- #1

granpa

- 2,268

- 7

obviously if rocket 'C' is considered to be stationary then we just have the twins paradox. but what is the result if we look at it from a different point of view? obviously the result should be the same.

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- Thread starter granpa
- Start date

- #1

granpa

- 2,268

- 7

obviously if rocket 'C' is considered to be stationary then we just have the twins paradox. but what is the result if we look at it from a different point of view? obviously the result should be the same.

- #2

Dale

Mentor

- 33,714

- 11,308

As always I would recommend the spacetime geometric approach. Here is an example, I used v = .6 c (gamma = 1.25) so that plotting it is easier and picked the inertial reference frame where A is at rest. Units of time are years and units of distance are lightyears so that c = 1.

obviously if rocket 'C' is considered to be stationary then we just have the twins paradox. but what is the result if we look at it from a different point of view? obviously the result should be the same.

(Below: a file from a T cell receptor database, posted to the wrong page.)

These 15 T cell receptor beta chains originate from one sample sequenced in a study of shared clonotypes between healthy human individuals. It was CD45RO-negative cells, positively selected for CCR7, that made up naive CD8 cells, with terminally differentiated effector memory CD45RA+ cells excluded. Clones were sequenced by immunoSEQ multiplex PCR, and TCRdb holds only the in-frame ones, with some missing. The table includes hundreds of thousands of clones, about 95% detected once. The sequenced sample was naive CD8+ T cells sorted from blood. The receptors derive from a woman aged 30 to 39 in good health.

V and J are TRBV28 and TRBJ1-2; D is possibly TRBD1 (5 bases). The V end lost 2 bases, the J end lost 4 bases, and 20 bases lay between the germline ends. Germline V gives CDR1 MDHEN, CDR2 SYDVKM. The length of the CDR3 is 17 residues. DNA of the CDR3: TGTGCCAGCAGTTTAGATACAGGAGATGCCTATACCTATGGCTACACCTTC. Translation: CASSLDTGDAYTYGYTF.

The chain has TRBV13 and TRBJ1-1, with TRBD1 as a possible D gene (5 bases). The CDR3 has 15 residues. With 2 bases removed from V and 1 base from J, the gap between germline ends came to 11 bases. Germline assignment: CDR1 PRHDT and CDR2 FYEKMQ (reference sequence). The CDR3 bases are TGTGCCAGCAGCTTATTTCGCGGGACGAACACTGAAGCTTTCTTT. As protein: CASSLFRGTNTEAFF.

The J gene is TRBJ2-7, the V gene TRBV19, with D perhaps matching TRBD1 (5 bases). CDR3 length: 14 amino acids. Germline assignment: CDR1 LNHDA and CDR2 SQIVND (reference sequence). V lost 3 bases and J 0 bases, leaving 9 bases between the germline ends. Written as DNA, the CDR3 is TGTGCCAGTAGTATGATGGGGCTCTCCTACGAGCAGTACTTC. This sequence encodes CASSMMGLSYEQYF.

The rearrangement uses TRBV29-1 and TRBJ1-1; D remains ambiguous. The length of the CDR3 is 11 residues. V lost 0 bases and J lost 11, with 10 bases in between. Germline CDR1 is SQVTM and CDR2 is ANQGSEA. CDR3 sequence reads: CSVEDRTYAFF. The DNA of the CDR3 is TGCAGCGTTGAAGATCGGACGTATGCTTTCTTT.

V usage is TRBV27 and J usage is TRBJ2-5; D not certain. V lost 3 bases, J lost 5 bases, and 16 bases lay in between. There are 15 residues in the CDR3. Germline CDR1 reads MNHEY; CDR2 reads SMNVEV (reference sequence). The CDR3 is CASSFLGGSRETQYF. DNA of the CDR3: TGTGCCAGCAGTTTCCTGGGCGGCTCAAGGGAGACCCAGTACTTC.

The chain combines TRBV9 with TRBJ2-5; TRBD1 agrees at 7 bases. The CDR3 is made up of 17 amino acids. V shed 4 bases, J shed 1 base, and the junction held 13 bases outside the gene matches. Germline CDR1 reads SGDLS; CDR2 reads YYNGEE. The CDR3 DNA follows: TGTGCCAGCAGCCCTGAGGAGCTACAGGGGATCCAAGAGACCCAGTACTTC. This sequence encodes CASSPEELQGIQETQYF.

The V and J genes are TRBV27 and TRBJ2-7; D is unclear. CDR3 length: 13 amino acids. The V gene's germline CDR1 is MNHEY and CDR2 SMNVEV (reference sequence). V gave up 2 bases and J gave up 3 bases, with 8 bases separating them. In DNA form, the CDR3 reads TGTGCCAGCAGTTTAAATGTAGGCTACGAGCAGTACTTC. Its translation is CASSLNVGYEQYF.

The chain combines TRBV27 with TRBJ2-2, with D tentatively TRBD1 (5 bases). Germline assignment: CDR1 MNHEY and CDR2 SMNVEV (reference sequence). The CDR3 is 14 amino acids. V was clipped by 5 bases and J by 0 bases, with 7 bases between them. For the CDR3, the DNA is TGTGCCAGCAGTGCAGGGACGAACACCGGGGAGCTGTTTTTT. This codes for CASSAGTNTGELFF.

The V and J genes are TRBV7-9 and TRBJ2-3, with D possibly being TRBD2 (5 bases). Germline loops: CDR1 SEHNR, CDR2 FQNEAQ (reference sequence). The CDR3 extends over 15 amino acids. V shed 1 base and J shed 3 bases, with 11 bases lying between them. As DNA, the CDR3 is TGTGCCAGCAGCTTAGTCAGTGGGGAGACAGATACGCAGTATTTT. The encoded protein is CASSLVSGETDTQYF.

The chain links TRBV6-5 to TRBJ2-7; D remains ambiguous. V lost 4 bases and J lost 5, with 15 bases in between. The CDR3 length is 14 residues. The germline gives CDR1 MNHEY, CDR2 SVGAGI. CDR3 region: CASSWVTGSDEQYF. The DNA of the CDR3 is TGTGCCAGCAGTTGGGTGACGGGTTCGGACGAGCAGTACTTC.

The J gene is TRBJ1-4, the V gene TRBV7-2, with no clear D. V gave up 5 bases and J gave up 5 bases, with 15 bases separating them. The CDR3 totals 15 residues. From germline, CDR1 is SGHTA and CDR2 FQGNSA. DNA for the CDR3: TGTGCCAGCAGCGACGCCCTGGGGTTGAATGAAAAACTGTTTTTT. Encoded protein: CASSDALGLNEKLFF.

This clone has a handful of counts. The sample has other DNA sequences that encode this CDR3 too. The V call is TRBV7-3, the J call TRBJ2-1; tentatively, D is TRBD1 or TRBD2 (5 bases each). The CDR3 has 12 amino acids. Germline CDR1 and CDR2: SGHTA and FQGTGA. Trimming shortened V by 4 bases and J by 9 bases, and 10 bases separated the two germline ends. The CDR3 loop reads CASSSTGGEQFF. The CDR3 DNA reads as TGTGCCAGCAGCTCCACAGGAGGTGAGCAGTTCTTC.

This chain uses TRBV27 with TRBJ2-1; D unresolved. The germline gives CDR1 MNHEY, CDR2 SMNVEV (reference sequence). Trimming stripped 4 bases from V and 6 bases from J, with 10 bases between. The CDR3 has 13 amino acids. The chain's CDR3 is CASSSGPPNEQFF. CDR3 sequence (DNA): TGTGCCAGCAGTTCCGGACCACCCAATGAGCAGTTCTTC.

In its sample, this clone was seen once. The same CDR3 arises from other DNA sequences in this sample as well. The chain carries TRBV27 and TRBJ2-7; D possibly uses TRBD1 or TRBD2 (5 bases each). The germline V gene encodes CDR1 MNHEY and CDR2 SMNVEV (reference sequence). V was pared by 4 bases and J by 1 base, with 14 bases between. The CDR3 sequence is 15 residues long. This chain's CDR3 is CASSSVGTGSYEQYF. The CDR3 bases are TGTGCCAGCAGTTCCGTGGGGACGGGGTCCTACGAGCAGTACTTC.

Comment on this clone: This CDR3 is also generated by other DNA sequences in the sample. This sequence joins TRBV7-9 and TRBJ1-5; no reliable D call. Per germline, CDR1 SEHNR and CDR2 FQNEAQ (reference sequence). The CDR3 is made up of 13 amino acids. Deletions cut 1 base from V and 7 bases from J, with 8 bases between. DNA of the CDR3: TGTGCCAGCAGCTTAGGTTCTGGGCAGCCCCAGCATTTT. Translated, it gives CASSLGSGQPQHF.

Recall that the four-vector is (ct,x) and that the spacetime interval along a four-vector dr = (c dt,dx) is ds² = c²dt²-dx² = dr.dr and that ds/c is the proper time experienced by a clock moving along dr.

a0 = b0 = c0 = (0,0)

a1 = b1 = (5,0)

c1 = (5,3)

a2 = (15.625,0)

b2 = c2 = (15.625,9.375)

Let da1=a1-a0 and da2 = a2-a1 then total accumulated time on clock A is:

sqrt(da1.da1)/c + sqrt(da2.da2)/c = sqrt(5²-0²) + sqrt(10.625²-0²) = 15.625

Let db1=b1-b0 and db2 = b2-b1 then total accumulated time on clock B is:

sqrt(db1.db1)/c + sqrt(db2.db2)/c = sqrt(5²-0²) + sqrt(10.625²-9.375²) = 10

Let dc1=c1-c0 and dc2 = c2-c1 then total accumulated time on clock C is:

sqrt(dc1.dc1)/c + sqrt(dc2.dc2)/c = sqrt(5²-3²) + sqrt(10.625²-6.375²) = 12.5

I will leave it as an exercise for you to show that the intervals are the same in the inertial frame where C is at rest.

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